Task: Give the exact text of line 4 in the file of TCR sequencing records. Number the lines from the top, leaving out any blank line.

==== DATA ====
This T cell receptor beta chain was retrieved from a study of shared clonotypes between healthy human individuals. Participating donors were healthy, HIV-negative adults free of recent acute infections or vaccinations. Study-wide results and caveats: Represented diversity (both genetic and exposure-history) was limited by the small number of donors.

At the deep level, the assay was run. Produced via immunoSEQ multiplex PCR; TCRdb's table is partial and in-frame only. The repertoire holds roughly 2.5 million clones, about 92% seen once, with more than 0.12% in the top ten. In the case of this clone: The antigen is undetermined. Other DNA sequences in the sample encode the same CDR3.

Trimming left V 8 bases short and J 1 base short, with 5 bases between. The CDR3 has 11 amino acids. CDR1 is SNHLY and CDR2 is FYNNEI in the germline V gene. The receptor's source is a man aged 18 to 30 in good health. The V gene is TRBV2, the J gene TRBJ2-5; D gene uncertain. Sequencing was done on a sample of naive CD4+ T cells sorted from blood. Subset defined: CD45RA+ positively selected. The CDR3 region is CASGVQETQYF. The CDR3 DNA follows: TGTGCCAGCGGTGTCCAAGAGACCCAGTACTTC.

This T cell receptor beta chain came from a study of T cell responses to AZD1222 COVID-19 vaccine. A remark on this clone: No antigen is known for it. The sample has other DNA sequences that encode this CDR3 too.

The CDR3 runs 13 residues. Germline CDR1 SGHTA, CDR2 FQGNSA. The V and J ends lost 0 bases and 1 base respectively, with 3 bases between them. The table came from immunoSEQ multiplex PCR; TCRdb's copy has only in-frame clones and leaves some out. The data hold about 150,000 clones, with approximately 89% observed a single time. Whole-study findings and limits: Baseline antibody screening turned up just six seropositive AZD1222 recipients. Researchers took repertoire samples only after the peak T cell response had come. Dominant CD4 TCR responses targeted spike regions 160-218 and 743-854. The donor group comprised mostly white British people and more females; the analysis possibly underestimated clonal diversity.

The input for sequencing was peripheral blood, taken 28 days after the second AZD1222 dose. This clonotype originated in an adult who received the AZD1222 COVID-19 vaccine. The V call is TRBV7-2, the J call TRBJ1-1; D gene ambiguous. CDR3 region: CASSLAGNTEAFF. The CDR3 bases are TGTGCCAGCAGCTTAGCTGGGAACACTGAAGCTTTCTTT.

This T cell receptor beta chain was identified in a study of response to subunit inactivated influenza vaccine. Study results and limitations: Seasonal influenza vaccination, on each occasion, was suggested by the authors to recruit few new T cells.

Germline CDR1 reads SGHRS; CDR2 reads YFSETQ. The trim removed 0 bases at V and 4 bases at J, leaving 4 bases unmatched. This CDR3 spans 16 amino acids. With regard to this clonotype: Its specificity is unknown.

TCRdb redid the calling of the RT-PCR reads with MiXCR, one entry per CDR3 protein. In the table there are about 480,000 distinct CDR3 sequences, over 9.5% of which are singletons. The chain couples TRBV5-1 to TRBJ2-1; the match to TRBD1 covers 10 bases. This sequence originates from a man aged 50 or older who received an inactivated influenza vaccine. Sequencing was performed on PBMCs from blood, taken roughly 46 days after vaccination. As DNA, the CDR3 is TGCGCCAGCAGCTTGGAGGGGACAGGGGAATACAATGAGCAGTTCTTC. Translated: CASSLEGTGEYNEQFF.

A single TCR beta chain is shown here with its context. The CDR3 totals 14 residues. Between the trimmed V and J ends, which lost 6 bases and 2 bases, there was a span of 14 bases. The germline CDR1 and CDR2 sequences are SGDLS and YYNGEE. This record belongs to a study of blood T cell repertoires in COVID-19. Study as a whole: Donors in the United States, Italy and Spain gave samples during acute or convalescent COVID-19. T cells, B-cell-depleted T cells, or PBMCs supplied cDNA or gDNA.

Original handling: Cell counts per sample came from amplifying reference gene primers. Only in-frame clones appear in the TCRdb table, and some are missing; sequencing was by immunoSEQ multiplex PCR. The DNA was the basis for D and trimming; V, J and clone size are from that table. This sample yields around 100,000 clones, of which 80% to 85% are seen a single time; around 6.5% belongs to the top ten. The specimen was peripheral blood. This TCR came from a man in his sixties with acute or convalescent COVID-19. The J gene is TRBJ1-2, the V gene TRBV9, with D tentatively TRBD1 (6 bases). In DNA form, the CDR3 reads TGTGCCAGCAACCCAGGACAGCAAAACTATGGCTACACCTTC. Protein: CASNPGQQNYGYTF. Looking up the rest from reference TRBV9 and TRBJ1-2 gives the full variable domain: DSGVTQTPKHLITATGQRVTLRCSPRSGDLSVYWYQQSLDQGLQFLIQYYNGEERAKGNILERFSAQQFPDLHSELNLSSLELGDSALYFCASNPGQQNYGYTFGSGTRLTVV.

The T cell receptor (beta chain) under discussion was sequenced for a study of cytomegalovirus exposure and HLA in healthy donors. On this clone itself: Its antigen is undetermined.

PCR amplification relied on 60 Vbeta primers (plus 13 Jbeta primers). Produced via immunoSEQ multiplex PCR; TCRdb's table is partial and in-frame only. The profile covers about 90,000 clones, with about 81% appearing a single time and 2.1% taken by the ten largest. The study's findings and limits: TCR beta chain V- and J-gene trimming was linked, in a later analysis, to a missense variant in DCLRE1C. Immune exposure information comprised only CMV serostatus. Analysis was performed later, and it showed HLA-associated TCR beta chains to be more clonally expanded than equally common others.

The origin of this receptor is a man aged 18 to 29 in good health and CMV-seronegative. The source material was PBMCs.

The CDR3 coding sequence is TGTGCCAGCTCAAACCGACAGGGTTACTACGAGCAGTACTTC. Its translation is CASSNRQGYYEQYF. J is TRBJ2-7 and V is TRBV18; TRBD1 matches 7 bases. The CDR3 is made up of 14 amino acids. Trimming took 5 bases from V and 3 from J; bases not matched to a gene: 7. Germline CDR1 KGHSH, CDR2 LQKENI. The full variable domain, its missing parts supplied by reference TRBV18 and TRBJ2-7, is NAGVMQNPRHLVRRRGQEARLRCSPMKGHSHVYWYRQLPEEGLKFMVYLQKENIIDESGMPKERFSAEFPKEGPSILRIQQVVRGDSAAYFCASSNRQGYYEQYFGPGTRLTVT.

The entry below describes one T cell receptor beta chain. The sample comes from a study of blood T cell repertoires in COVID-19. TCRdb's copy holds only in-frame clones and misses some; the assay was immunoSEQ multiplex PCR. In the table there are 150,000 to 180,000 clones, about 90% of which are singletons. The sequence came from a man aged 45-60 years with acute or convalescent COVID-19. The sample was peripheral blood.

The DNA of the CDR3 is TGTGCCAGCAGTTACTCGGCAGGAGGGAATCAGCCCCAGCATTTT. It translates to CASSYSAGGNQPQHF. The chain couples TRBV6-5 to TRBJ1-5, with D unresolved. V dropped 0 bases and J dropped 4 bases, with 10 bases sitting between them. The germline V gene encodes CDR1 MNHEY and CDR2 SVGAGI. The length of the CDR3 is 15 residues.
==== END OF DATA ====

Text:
This T cell receptor beta chain came from a study of T cell responses to AZD1222 COVID-19 vaccine. A remark on this clone: No antigen is known for it. The sample has other DNA sequences that encode this CDR3 too.